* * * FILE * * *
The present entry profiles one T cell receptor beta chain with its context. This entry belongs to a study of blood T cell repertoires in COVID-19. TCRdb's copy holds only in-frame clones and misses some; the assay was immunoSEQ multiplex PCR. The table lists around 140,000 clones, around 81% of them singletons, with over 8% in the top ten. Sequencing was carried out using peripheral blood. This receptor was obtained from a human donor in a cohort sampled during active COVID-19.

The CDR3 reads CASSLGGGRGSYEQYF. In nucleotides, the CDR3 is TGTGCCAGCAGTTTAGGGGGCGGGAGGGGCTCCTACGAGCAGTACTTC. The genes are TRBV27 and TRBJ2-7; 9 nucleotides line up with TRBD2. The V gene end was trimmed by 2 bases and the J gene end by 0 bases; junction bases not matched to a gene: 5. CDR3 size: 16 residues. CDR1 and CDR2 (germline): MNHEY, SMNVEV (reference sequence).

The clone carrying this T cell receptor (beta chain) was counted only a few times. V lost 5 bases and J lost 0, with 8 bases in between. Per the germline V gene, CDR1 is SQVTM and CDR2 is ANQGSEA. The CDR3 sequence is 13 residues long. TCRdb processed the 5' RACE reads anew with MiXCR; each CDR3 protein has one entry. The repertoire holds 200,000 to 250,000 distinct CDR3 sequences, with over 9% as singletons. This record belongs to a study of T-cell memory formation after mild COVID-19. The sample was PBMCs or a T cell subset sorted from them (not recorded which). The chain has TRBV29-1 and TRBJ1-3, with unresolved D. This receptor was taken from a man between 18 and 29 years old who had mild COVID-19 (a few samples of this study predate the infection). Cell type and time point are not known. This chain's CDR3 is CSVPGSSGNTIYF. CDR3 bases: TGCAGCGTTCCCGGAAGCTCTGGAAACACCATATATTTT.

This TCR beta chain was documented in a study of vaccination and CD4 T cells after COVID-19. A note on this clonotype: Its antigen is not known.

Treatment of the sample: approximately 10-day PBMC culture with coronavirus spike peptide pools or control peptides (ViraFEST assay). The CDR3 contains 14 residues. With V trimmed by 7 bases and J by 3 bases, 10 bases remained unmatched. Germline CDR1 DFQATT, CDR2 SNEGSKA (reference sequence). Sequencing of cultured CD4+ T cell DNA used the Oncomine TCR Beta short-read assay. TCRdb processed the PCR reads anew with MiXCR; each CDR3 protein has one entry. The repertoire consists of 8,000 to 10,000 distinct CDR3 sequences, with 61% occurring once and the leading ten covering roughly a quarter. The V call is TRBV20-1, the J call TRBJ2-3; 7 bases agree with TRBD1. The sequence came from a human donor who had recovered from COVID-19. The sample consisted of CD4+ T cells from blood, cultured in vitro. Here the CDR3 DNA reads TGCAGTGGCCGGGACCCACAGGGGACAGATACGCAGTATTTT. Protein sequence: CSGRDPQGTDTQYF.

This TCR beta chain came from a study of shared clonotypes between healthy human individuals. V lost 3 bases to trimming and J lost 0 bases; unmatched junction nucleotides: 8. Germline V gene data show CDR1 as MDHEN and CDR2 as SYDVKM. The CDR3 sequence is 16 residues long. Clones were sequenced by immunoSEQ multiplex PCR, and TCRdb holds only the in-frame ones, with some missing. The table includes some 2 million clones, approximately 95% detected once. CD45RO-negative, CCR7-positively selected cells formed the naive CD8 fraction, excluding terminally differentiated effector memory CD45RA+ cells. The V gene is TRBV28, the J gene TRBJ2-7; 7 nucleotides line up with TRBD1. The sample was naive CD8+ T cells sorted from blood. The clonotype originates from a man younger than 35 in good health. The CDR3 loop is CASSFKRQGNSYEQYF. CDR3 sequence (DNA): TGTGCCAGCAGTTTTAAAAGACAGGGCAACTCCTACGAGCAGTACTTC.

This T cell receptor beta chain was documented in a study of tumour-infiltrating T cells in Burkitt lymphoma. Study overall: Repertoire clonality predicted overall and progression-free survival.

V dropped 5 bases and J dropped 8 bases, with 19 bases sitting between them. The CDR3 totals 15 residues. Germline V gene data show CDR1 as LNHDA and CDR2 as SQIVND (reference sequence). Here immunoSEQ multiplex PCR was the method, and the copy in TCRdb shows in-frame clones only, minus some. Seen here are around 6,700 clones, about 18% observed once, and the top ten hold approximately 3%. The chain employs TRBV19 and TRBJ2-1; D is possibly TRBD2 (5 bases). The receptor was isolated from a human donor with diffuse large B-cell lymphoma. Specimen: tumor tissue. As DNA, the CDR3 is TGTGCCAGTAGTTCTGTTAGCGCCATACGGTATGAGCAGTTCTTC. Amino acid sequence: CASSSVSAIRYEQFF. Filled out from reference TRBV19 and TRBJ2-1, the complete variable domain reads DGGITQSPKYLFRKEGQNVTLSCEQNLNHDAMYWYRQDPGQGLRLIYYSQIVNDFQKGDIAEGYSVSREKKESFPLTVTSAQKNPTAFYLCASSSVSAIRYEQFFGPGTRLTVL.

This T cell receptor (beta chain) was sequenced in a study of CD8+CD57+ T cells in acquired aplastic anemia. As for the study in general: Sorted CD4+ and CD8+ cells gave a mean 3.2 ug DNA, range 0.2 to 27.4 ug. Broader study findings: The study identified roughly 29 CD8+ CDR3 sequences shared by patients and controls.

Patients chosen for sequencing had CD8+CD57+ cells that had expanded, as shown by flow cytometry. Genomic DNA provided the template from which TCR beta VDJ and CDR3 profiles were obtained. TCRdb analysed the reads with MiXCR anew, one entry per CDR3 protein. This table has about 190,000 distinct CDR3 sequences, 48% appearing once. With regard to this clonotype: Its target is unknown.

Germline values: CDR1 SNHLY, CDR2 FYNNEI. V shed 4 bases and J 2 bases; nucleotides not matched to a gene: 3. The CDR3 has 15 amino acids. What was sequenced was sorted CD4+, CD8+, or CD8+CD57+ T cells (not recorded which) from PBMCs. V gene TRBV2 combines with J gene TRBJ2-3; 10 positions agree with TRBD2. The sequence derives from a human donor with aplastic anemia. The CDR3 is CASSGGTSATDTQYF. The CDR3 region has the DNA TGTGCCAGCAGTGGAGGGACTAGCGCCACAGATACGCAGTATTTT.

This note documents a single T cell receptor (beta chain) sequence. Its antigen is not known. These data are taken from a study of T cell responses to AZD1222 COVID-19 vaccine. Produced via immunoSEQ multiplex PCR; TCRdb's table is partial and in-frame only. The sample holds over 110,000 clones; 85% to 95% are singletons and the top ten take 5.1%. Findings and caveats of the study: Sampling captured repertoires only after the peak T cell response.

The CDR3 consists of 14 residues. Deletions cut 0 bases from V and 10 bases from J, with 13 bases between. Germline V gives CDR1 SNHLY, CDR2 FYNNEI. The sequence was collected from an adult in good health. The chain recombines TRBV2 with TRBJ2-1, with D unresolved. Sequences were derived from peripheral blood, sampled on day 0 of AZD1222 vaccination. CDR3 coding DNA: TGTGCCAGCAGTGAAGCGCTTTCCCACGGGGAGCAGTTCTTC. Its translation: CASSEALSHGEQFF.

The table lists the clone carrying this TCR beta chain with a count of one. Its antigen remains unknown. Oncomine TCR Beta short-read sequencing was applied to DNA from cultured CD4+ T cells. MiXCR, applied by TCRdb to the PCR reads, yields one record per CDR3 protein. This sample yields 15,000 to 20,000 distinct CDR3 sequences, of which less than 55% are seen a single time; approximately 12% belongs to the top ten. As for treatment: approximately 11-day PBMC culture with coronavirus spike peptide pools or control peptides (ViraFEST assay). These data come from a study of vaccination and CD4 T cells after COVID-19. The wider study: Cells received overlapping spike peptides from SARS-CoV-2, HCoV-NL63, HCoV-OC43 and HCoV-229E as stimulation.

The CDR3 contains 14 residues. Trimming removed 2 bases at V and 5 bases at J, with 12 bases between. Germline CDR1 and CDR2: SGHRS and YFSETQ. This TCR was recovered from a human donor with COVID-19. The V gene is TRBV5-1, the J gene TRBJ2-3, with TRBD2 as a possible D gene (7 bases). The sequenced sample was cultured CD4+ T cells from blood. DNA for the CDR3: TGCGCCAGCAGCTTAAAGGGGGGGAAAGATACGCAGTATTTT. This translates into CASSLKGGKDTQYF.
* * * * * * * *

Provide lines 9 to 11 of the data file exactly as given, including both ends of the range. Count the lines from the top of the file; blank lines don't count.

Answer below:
This T cell receptor (beta chain) was sequenced in a study of CD8+CD57+ T cells in acquired aplastic anemia. As for the study in general: Sorted CD4+ and CD8+ cells gave a mean 3.2 ug DNA, range 0.2 to 27.4 ug. Broader study findings: The study identified roughly 29 CD8+ CDR3 sequences shared by patients and controls.

Patients chosen for sequencing had CD8+CD57+ cells that had expanded, as shown by flow cytometry. Genomic DNA provided the template from which TCR beta VDJ and CDR3 profiles were obtained. TCRdb analysed the reads with MiXCR anew, one entry per CDR3 protein. This table has about 190,000 distinct CDR3 sequences, 48% appearing once. With regard to this clonotype: Its target is unknown.

Germline values: CDR1 SNHLY, CDR2 FYNNEI. V shed 4 bases and J 2 bases; nucleotides not matched to a gene: 3. The CDR3 has 15 amino acids. What was sequenced was sorted CD4+, CD8+, or CD8+CD57+ T cells (not recorded which) from PBMCs. V gene TRBV2 combines with J gene TRBJ2-3; 10 positions agree with TRBD2. The sequence derives from a human donor with aplastic anemia. The CDR3 is CASSGGTSATDTQYF. The CDR3 region has the DNA TGTGCCAGCAGTGGAGGGACTAGCGCCACAGATACGCAGTATTTT.